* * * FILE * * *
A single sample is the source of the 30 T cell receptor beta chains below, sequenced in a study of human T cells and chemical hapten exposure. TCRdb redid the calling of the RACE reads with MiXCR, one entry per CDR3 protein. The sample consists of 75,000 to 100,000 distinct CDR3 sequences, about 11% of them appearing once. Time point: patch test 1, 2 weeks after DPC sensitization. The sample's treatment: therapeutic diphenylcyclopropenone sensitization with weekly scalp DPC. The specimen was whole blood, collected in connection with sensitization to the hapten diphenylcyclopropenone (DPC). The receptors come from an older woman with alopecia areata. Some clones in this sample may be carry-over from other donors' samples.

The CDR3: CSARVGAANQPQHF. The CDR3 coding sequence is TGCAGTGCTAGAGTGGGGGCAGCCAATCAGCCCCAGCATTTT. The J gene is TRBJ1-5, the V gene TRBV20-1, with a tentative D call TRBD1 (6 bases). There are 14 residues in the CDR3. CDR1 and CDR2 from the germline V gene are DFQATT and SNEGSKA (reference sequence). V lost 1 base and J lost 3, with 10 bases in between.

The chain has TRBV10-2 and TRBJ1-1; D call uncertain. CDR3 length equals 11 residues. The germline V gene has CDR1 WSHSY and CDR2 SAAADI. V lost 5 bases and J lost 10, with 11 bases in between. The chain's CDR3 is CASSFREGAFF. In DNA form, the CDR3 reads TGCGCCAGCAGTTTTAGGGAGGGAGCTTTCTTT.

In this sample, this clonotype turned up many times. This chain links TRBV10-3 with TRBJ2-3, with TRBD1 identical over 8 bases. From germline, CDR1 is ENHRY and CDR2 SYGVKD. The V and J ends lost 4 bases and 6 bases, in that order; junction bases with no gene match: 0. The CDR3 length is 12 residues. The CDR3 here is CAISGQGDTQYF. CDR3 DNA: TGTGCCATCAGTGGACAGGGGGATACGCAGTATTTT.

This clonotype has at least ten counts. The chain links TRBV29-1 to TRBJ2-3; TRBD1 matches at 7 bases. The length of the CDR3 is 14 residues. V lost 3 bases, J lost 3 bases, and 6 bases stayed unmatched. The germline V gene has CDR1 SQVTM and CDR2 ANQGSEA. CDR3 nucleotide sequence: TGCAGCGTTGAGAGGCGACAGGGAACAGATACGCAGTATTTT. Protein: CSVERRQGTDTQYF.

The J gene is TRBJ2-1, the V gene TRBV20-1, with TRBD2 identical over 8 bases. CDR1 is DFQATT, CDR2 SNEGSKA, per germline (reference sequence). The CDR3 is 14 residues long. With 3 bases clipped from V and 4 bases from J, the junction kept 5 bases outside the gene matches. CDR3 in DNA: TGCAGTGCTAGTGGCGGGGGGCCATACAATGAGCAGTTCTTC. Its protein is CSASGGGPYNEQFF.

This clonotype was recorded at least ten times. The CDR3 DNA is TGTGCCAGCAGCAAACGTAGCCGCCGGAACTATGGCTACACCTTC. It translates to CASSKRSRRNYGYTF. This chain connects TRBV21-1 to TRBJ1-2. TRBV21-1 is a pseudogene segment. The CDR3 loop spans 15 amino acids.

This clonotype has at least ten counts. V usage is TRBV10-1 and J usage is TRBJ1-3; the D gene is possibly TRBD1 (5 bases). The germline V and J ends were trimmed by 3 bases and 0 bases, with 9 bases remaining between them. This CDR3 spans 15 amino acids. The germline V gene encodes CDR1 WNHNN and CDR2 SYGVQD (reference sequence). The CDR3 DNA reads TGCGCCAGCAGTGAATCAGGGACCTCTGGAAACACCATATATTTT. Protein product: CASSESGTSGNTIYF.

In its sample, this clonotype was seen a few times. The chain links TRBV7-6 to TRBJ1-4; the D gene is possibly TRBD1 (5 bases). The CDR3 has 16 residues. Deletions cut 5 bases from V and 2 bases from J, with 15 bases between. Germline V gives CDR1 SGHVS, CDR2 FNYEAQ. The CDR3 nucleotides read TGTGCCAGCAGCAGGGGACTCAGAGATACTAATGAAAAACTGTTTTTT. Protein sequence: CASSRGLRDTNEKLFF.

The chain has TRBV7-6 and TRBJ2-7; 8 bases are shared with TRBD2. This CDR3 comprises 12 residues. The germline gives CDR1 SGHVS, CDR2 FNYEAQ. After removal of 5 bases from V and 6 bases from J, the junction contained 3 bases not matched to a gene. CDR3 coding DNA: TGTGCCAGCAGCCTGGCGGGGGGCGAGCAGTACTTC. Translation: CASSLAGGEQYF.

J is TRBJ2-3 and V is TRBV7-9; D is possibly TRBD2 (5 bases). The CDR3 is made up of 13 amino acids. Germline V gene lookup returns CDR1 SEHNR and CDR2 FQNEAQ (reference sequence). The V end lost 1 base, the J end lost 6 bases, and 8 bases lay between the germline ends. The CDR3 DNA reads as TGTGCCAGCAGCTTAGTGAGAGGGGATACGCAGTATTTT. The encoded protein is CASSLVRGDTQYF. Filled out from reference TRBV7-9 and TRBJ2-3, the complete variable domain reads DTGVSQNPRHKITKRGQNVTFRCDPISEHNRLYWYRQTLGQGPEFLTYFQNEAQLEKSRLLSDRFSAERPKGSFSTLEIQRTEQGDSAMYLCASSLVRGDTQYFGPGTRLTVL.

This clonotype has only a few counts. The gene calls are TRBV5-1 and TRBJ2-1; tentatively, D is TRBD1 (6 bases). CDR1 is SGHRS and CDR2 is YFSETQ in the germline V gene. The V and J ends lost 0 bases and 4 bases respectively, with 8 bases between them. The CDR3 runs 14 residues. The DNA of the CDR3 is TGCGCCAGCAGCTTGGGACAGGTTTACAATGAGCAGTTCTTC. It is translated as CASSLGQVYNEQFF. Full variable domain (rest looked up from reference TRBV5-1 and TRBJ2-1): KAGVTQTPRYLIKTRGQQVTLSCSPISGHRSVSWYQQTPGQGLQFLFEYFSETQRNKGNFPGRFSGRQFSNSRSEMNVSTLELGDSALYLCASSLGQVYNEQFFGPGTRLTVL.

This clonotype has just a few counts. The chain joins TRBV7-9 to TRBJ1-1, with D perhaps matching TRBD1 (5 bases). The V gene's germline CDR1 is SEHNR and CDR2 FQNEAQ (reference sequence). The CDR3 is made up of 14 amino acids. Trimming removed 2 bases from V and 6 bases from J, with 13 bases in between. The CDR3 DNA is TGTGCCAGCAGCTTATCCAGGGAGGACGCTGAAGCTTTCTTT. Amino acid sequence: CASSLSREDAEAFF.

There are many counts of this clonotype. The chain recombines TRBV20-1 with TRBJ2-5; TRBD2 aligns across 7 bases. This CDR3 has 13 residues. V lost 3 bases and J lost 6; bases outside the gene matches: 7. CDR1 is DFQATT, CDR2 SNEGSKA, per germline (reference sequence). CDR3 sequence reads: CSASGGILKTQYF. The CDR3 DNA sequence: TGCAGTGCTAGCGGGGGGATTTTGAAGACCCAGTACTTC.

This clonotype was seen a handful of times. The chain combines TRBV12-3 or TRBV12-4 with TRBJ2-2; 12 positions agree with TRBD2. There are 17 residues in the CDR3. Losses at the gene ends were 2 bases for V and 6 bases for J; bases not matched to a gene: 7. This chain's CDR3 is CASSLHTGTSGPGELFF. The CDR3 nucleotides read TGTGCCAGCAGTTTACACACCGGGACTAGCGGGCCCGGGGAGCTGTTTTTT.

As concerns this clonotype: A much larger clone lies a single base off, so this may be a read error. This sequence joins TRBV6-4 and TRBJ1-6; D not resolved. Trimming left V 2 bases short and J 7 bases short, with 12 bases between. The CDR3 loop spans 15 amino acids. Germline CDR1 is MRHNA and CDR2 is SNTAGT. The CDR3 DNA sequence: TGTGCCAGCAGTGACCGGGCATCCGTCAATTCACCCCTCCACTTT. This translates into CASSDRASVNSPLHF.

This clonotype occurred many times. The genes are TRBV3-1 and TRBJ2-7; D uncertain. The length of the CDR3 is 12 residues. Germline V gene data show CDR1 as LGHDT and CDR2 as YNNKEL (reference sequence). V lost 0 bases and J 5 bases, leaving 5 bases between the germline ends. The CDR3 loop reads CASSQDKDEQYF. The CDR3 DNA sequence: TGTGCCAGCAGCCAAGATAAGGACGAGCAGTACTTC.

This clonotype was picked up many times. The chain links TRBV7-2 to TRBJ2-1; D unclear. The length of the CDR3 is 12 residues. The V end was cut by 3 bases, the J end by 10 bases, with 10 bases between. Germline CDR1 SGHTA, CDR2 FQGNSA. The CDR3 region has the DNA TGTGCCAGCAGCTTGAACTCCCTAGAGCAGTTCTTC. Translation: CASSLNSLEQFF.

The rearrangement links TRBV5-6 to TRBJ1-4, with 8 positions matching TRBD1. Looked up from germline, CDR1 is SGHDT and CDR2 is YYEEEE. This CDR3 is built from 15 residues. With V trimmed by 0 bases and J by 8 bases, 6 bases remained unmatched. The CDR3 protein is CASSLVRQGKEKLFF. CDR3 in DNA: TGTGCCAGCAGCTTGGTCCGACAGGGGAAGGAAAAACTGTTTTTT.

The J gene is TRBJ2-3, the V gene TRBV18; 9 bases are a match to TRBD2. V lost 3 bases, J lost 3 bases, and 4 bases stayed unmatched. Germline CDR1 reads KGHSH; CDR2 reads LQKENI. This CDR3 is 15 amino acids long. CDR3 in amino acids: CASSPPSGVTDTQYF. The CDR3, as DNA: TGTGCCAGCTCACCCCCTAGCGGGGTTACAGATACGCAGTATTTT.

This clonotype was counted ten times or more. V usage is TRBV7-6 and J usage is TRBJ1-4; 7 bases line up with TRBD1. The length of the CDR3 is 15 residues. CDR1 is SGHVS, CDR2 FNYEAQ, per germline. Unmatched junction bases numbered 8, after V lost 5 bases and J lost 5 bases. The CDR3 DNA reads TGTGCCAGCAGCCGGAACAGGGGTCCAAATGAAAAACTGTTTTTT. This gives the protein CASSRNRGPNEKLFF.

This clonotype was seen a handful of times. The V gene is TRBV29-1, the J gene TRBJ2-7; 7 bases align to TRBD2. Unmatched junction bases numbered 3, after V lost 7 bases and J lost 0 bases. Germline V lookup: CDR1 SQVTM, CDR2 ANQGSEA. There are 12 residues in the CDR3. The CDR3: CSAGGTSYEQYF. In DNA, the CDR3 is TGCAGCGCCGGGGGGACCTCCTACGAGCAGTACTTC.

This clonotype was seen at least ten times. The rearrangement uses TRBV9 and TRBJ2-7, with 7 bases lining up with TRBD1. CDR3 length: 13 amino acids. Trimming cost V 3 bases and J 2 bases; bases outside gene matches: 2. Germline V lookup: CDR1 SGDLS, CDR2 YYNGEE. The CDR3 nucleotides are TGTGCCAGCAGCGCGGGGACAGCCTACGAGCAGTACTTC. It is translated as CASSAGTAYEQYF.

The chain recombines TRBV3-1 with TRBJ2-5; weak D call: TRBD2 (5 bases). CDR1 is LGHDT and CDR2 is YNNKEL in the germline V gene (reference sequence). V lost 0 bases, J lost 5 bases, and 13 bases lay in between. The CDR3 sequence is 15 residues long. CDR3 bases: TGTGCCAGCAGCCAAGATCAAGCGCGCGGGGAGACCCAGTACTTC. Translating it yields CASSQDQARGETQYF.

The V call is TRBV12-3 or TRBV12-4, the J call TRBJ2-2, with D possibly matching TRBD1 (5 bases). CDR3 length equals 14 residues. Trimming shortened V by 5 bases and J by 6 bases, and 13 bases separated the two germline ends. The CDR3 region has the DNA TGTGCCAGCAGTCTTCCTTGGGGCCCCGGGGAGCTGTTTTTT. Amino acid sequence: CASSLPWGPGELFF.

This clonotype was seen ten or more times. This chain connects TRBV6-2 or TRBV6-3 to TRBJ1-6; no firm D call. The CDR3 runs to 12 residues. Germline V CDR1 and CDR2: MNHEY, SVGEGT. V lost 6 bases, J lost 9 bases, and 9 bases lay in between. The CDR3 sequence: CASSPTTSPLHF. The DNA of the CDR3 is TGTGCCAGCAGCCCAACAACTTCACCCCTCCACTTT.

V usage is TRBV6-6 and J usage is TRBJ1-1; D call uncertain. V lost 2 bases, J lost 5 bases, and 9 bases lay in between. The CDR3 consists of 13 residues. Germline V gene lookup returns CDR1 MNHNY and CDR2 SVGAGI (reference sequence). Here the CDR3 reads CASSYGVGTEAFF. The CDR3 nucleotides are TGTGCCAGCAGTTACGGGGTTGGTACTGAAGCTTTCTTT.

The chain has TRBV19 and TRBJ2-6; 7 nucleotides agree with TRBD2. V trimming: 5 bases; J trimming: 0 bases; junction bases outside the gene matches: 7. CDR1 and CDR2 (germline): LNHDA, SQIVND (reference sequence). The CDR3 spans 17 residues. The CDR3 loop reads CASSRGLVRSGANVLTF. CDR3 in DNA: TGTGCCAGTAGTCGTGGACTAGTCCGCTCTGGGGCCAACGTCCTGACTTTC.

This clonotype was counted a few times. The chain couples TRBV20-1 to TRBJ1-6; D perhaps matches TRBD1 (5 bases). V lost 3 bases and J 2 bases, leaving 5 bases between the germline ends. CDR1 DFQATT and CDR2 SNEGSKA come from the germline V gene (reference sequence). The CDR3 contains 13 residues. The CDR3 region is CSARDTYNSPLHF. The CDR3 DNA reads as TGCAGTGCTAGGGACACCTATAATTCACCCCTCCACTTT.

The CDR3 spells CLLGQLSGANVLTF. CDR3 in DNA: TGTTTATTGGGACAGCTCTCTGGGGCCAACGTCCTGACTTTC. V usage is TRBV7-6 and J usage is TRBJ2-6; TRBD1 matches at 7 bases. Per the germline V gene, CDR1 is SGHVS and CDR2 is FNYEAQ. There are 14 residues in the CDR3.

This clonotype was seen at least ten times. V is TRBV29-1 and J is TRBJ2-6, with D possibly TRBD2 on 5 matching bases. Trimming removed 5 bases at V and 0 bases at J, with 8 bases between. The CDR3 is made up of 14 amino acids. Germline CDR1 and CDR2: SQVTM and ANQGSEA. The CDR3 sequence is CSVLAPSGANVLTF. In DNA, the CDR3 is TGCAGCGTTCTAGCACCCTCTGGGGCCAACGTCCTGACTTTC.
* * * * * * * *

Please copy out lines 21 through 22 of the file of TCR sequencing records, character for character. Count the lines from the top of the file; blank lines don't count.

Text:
This clonotype was counted ten times or more. V usage is TRBV7-6 and J usage is TRBJ1-4; 7 bases line up with TRBD1. The length of the CDR3 is 15 residues. CDR1 is SGHVS, CDR2 FNYEAQ, per germline. Unmatched junction bases numbered 8, after V lost 5 bases and J lost 5 bases. The CDR3 DNA reads TGTGCCAGCAGCCGGAACAGGGGTCCAAATGAAAAACTGTTTTTT. This gives the protein CASSRNRGPNEKLFF.

This clonotype was seen a handful of times. The V gene is TRBV29-1, the J gene TRBJ2-7; 7 bases align to TRBD2. Unmatched junction bases numbered 3, after V lost 7 bases and J lost 0 bases. Germline V lookup: CDR1 SQVTM, CDR2 ANQGSEA. There are 12 residues in the CDR3. The CDR3: CSAGGTSYEQYF. In DNA, the CDR3 is TGCAGCGCCGGGGGGACCTCCTACGAGCAGTACTTC.